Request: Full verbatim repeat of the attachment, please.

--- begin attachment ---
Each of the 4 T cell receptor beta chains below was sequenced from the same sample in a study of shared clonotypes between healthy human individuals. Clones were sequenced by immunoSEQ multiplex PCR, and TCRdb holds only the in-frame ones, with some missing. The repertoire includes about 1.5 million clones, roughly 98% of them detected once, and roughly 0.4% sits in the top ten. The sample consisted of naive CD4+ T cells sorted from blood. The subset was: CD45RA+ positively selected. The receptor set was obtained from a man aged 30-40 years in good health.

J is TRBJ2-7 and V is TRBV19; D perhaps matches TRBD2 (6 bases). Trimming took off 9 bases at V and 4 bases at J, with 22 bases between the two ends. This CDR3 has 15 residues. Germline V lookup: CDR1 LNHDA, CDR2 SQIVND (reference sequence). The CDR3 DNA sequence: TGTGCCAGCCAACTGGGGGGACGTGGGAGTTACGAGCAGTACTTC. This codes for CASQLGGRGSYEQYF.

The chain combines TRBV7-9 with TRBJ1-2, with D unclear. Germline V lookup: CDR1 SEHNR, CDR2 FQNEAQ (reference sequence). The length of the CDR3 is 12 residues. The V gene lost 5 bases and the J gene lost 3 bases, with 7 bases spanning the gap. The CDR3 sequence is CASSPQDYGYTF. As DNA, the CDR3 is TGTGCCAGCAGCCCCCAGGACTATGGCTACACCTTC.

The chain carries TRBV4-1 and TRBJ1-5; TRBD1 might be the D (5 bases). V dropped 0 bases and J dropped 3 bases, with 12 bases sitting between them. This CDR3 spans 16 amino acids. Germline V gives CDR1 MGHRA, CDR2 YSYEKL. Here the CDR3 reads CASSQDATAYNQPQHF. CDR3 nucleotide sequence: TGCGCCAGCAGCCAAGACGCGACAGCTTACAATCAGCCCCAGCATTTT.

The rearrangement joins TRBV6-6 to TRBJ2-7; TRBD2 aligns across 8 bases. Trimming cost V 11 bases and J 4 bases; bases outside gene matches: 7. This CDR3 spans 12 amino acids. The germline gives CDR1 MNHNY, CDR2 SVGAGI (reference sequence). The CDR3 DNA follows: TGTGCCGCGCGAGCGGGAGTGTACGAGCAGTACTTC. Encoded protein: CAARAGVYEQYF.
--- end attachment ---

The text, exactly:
Each of the 4 T cell receptor beta chains below was sequenced from the same sample in a study of shared clonotypes between healthy human individuals. Clones were sequenced by immunoSEQ multiplex PCR, and TCRdb holds only the in-frame ones, with some missing. The repertoire includes about 1.5 million clones, roughly 98% of them detected once, and roughly 0.4% sits in the top ten. The sample consisted of naive CD4+ T cells sorted from blood. The subset was: CD45RA+ positively selected. The receptor set was obtained from a man aged 30-40 years in good health.

J is TRBJ2-7 and V is TRBV19; D perhaps matches TRBD2 (6 bases). Trimming took off 9 bases at V and 4 bases at J, with 22 bases between the two ends. This CDR3 has 15 residues. Germline V lookup: CDR1 LNHDA, CDR2 SQIVND (reference sequence). The CDR3 DNA sequence: TGTGCCAGCCAACTGGGGGGACGTGGGAGTTACGAGCAGTACTTC. This codes for CASQLGGRGSYEQYF.

The chain combines TRBV7-9 with TRBJ1-2, with D unclear. Germline V lookup: CDR1 SEHNR, CDR2 FQNEAQ (reference sequence). The length of the CDR3 is 12 residues. The V gene lost 5 bases and the J gene lost 3 bases, with 7 bases spanning the gap. The CDR3 sequence is CASSPQDYGYTF. As DNA, the CDR3 is TGTGCCAGCAGCCCCCAGGACTATGGCTACACCTTC.

The chain carries TRBV4-1 and TRBJ1-5; TRBD1 might be the D (5 bases). V dropped 0 bases and J dropped 3 bases, with 12 bases sitting between them. This CDR3 spans 16 amino acids. Germline V gives CDR1 MGHRA, CDR2 YSYEKL. Here the CDR3 reads CASSQDATAYNQPQHF. CDR3 nucleotide sequence: TGCGCCAGCAGCCAAGACGCGACAGCTTACAATCAGCCCCAGCATTTT.

The rearrangement joins TRBV6-6 to TRBJ2-7; TRBD2 aligns across 8 bases. Trimming cost V 11 bases and J 4 bases; bases outside gene matches: 7. This CDR3 spans 12 amino acids. The germline gives CDR1 MNHNY, CDR2 SVGAGI (reference sequence). The CDR3 DNA follows: TGTGCCGCGCGAGCGGGAGTGTACGAGCAGTACTTC. Encoded protein: CAARAGVYEQYF.